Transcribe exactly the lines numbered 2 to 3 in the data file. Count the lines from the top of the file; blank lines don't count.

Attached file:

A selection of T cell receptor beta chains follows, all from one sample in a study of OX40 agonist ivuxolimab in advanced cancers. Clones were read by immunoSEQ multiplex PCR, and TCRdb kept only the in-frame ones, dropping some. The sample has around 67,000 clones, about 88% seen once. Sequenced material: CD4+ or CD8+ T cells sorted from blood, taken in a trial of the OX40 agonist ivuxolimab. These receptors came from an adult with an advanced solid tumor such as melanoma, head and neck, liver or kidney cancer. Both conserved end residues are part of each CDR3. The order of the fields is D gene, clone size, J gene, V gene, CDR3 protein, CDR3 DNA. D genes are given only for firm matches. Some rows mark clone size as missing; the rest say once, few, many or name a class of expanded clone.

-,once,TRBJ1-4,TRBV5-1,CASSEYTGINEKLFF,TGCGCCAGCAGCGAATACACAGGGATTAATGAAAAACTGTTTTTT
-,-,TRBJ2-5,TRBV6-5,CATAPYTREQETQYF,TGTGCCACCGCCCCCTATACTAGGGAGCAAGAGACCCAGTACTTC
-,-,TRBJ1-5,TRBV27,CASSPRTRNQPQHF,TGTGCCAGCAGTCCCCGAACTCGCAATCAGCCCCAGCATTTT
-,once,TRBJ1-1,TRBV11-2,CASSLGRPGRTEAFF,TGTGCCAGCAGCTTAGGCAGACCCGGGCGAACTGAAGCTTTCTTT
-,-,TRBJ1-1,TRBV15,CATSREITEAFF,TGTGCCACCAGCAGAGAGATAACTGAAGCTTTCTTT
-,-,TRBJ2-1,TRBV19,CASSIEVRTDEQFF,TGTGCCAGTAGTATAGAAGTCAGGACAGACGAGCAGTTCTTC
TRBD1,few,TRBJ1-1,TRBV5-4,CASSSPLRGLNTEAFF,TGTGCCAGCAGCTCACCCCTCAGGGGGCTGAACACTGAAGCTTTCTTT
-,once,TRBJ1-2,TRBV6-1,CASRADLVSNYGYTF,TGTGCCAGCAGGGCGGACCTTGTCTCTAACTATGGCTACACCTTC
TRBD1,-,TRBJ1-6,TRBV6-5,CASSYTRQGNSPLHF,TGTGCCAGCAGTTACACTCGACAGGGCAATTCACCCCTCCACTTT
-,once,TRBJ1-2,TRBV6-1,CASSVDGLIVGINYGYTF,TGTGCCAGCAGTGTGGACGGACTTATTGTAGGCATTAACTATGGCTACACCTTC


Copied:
-,once,TRBJ1-4,TRBV5-1,CASSEYTGINEKLFF,TGCGCCAGCAGCGAATACACAGGGATTAATGAAAAACTGTTTTTT
-,-,TRBJ2-5,TRBV6-5,CATAPYTREQETQYF,TGTGCCACCGCCCCCTATACTAGGGAGCAAGAGACCCAGTACTTC